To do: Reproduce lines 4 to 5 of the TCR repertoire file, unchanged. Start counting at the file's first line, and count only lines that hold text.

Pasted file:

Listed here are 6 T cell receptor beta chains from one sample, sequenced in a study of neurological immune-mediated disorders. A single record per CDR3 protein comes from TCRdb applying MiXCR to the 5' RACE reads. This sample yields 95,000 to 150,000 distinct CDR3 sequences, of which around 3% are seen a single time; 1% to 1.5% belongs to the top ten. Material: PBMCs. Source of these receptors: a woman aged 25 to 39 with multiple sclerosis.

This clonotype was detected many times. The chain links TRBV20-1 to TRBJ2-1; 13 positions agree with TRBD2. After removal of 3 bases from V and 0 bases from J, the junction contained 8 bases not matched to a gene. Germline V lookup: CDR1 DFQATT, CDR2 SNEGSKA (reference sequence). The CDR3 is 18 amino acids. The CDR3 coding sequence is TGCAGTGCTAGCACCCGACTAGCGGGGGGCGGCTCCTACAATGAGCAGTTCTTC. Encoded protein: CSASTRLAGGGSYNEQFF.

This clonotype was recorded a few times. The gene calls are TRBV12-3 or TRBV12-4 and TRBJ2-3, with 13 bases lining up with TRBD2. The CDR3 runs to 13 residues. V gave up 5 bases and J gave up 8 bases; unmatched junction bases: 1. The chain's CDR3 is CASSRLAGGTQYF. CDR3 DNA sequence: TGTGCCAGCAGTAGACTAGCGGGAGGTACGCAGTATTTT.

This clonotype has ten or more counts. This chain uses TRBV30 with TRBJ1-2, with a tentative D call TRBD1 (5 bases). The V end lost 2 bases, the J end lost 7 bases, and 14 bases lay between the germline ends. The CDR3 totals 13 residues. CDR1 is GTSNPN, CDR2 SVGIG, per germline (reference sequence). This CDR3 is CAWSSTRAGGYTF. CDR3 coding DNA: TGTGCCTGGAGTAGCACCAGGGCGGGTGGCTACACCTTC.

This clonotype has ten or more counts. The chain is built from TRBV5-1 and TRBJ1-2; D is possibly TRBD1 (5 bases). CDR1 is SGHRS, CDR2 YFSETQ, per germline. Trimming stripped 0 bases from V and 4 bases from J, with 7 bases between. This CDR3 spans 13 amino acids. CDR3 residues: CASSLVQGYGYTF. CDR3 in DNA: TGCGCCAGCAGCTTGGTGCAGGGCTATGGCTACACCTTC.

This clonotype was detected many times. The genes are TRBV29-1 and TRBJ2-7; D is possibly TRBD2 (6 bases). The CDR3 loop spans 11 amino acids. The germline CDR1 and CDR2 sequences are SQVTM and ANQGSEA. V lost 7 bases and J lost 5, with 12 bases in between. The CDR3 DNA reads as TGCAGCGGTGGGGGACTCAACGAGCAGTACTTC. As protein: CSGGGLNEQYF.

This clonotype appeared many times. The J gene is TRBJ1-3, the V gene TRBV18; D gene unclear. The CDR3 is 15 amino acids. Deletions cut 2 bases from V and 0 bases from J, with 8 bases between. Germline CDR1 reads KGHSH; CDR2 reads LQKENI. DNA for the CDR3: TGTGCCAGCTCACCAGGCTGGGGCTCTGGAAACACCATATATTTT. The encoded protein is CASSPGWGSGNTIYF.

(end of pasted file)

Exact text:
This clonotype has ten or more counts. This chain uses TRBV30 with TRBJ1-2, with a tentative D call TRBD1 (5 bases). The V end lost 2 bases, the J end lost 7 bases, and 14 bases lay between the germline ends. The CDR3 totals 13 residues. CDR1 is GTSNPN, CDR2 SVGIG, per germline (reference sequence). This CDR3 is CAWSSTRAGGYTF. CDR3 coding DNA: TGTGCCTGGAGTAGCACCAGGGCGGGTGGCTACACCTTC.

This clonotype has ten or more counts. The chain is built from TRBV5-1 and TRBJ1-2; D is possibly TRBD1 (5 bases). CDR1 is SGHRS, CDR2 YFSETQ, per germline. Trimming stripped 0 bases from V and 4 bases from J, with 7 bases between. This CDR3 spans 13 amino acids. CDR3 residues: CASSLVQGYGYTF. CDR3 in DNA: TGCGCCAGCAGCTTGGTGCAGGGCTATGGCTACACCTTC.